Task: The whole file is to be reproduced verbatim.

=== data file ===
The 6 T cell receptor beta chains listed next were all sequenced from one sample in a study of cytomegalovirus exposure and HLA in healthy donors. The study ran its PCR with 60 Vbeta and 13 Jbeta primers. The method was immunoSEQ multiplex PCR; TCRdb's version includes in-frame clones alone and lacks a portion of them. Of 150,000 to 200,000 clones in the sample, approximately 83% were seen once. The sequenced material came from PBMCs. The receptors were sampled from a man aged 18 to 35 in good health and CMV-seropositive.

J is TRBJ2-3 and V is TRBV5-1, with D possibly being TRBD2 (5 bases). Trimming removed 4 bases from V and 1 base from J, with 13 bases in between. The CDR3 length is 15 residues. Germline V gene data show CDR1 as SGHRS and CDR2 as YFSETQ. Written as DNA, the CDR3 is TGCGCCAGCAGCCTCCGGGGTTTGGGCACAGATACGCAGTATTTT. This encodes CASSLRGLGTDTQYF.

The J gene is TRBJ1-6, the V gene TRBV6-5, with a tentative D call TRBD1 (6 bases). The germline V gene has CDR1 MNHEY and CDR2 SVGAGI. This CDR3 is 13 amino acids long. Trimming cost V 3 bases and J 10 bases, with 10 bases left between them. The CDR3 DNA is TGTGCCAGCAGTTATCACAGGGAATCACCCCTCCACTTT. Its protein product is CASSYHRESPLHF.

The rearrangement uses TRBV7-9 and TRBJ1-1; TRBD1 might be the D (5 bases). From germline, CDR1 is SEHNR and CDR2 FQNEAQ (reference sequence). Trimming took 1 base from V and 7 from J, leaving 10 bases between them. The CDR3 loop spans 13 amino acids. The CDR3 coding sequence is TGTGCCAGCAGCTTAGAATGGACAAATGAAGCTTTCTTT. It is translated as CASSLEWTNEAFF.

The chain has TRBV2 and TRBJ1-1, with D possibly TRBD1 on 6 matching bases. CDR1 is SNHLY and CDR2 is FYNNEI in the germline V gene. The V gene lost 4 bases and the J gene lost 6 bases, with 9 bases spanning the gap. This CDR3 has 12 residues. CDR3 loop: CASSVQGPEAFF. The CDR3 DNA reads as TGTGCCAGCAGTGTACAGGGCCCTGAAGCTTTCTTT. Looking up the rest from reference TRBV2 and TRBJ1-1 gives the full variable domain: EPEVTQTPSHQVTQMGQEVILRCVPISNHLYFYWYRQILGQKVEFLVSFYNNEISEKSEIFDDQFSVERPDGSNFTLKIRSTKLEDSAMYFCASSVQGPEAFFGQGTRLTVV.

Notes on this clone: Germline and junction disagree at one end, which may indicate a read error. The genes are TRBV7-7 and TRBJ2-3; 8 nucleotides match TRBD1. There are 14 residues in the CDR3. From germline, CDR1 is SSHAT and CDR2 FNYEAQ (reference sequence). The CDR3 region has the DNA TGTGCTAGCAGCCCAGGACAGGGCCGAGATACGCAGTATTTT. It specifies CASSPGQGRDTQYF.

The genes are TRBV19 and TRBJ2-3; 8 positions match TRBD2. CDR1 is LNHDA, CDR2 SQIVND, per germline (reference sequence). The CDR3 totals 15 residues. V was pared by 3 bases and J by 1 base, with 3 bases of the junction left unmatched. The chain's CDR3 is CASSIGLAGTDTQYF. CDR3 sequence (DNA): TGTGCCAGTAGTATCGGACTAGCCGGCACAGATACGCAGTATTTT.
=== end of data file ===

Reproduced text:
The 6 T cell receptor beta chains listed next were all sequenced from one sample in a study of cytomegalovirus exposure and HLA in healthy donors. The study ran its PCR with 60 Vbeta and 13 Jbeta primers. The method was immunoSEQ multiplex PCR; TCRdb's version includes in-frame clones alone and lacks a portion of them. Of 150,000 to 200,000 clones in the sample, approximately 83% were seen once. The sequenced material came from PBMCs. The receptors were sampled from a man aged 18 to 35 in good health and CMV-seropositive.

J is TRBJ2-3 and V is TRBV5-1, with D possibly being TRBD2 (5 bases). Trimming removed 4 bases from V and 1 base from J, with 13 bases in between. The CDR3 length is 15 residues. Germline V gene data show CDR1 as SGHRS and CDR2 as YFSETQ. Written as DNA, the CDR3 is TGCGCCAGCAGCCTCCGGGGTTTGGGCACAGATACGCAGTATTTT. This encodes CASSLRGLGTDTQYF.

The J gene is TRBJ1-6, the V gene TRBV6-5, with a tentative D call TRBD1 (6 bases). The germline V gene has CDR1 MNHEY and CDR2 SVGAGI. This CDR3 is 13 amino acids long. Trimming cost V 3 bases and J 10 bases, with 10 bases left between them. The CDR3 DNA is TGTGCCAGCAGTTATCACAGGGAATCACCCCTCCACTTT. Its protein product is CASSYHRESPLHF.

The rearrangement uses TRBV7-9 and TRBJ1-1; TRBD1 might be the D (5 bases). From germline, CDR1 is SEHNR and CDR2 FQNEAQ (reference sequence). Trimming took 1 base from V and 7 from J, leaving 10 bases between them. The CDR3 loop spans 13 amino acids. The CDR3 coding sequence is TGTGCCAGCAGCTTAGAATGGACAAATGAAGCTTTCTTT. It is translated as CASSLEWTNEAFF.

The chain has TRBV2 and TRBJ1-1, with D possibly TRBD1 on 6 matching bases. CDR1 is SNHLY and CDR2 is FYNNEI in the germline V gene. The V gene lost 4 bases and the J gene lost 6 bases, with 9 bases spanning the gap. This CDR3 has 12 residues. CDR3 loop: CASSVQGPEAFF. The CDR3 DNA reads as TGTGCCAGCAGTGTACAGGGCCCTGAAGCTTTCTTT. Looking up the rest from reference TRBV2 and TRBJ1-1 gives the full variable domain: EPEVTQTPSHQVTQMGQEVILRCVPISNHLYFYWYRQILGQKVEFLVSFYNNEISEKSEIFDDQFSVERPDGSNFTLKIRSTKLEDSAMYFCASSVQGPEAFFGQGTRLTVV.

Notes on this clone: Germline and junction disagree at one end, which may indicate a read error. The genes are TRBV7-7 and TRBJ2-3; 8 nucleotides match TRBD1. There are 14 residues in the CDR3. From germline, CDR1 is SSHAT and CDR2 FNYEAQ (reference sequence). The CDR3 region has the DNA TGTGCTAGCAGCCCAGGACAGGGCCGAGATACGCAGTATTTT. It specifies CASSPGQGRDTQYF.

The genes are TRBV19 and TRBJ2-3; 8 positions match TRBD2. CDR1 is LNHDA, CDR2 SQIVND, per germline (reference sequence). The CDR3 totals 15 residues. V was pared by 3 bases and J by 1 base, with 3 bases of the junction left unmatched. The chain's CDR3 is CASSIGLAGTDTQYF. CDR3 sequence (DNA): TGTGCCAGTAGTATCGGACTAGCCGGCACAGATACGCAGTATTTT.